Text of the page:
The United States Commission on Civil Rights celebrates the 100th birthday of Professor Carl Auerbach, whose work contributed to the creation of the Commission. The Commission’s Proclamation states:
During his 1956 State of the Union Address, President Dwight D. Eisenhower called for the creation of a civil rights commission. But the bill reached an impasse in Congress because of an issue of remedies law. Some of the bill’s most enthusiastic supporters were convinced that no Southern jury would convict anyone accused of interfering with a black man’s right to vote. They therefore wanted the bill to eliminate jury trials for anyone accused of being in criminal contempt of an injunction issued pursuant to the Act. Other potential supporters believed that jury trials should be preserved even if it meant a less effective Act.
The impasse ended only because of a proposal set forth by Carl Auerbach – then a law professor at the University of Wisconsin, subsequently a dean at the University of Minnesota and later a law professor at the University of San Diego. He wrote a law review article that suggested a compromise: Don’t eliminate jury trials in those criminal contempt proceedings in which it would traditionally have been available. But add a provision allowing the court to impose civil sanctions for contempt, since civil contempt proceedings traditionally do not carry any right to a jury trial. Senate Majority Leader Lyndon Johnson latched onto the idea and persuaded his fellow senators that it would work. The result was the Civil Rights Act of 1957, which created the Commission on Civil Rights.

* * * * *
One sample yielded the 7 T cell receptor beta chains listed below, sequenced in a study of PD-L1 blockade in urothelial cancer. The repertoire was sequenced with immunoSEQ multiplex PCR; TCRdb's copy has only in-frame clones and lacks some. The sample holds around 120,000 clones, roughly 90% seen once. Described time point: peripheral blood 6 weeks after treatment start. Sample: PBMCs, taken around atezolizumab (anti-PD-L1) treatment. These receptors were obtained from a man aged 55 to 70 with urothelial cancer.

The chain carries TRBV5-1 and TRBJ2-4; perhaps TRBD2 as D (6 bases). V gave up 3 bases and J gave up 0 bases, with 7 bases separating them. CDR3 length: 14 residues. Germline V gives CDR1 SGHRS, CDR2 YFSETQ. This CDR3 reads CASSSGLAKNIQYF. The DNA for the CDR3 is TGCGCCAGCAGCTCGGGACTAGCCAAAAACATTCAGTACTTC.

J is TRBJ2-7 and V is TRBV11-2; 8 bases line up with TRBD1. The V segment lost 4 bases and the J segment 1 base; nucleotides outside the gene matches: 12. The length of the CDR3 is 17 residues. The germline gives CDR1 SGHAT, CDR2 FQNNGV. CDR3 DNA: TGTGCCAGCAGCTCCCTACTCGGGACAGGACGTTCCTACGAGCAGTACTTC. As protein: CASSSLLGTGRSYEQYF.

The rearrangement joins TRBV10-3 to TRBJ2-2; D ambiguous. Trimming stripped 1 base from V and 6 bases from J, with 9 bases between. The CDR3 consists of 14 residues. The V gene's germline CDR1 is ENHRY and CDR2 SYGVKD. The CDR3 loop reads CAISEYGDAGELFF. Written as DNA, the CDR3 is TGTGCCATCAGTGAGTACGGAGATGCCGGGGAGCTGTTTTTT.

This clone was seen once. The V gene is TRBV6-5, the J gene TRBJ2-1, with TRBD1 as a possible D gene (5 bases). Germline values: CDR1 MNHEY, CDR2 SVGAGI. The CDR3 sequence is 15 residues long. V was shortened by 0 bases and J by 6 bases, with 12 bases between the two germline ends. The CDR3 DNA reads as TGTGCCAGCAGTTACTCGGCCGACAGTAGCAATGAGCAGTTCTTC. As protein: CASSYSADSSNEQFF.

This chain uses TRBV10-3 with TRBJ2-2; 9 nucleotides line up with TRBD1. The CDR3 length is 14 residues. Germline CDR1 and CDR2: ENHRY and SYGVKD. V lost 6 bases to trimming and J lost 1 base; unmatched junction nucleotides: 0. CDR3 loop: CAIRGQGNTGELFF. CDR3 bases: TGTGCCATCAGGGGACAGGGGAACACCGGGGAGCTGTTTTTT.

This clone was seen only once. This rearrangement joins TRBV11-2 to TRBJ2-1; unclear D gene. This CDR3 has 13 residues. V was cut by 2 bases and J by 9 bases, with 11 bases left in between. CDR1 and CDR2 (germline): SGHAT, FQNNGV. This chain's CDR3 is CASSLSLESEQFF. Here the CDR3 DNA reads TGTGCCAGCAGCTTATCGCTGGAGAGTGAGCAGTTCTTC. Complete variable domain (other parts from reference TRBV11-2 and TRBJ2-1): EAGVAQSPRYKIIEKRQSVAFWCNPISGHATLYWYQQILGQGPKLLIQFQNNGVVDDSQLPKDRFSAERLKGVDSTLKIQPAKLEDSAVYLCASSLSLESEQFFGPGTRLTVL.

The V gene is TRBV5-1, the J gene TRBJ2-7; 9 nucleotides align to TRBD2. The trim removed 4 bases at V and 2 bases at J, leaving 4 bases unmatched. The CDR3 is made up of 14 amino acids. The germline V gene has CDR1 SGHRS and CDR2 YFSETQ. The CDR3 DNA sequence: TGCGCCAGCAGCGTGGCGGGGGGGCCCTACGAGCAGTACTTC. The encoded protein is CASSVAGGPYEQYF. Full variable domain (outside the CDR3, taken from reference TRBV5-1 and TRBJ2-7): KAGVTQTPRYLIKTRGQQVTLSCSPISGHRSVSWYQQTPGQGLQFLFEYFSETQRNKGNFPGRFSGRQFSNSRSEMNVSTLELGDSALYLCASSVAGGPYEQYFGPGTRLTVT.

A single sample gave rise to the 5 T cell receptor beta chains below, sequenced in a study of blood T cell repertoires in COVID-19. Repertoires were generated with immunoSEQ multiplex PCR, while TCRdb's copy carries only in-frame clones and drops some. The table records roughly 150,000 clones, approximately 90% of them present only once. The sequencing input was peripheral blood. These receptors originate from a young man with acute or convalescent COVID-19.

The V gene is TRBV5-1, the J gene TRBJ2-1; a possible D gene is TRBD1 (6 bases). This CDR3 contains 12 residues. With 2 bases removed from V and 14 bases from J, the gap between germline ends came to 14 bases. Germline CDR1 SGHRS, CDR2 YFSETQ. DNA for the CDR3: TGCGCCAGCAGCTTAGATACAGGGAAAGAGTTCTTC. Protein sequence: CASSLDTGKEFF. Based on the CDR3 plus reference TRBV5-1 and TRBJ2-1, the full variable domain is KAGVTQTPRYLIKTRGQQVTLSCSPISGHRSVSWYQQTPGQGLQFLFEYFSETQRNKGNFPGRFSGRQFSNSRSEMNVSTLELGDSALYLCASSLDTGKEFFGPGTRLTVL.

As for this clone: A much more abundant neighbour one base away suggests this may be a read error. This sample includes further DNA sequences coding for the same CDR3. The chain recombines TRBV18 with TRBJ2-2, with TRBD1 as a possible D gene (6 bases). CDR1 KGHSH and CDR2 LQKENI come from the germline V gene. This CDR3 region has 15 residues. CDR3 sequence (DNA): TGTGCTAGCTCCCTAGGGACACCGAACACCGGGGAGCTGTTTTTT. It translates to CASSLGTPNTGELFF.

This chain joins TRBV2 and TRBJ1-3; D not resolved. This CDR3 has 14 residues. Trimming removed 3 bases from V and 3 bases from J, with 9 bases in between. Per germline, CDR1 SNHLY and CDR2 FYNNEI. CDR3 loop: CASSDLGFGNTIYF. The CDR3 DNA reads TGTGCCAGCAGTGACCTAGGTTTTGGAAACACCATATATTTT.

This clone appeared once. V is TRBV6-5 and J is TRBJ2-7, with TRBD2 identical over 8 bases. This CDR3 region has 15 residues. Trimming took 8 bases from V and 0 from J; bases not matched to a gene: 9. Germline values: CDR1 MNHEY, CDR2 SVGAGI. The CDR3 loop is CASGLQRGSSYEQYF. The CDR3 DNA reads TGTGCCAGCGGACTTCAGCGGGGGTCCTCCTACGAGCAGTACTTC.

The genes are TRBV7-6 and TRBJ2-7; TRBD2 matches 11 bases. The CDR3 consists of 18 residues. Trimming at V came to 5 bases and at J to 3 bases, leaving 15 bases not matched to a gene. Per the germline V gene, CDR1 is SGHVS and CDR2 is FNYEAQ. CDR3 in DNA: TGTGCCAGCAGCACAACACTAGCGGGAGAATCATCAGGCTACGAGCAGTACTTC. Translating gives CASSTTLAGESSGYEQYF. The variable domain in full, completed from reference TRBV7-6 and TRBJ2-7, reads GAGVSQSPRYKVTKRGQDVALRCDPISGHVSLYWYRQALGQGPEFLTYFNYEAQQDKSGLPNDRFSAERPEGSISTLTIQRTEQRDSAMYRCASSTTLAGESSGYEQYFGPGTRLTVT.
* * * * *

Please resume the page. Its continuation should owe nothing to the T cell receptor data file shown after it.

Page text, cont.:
Congratulations on your 100th Birthday, Professor Auerbach! Thank you for all that you did to make the Civil Rights Act of 1957 and the Commission on Civil Rights possible.
The U.S. Commission on Civil Rights is an independent, bipartisan agency charged with advising the President and Congress on civil rights matters and issuing a federal civil rights enforcement report. For information about Commission’s reports and meetings, visit http://www.usccr.gov.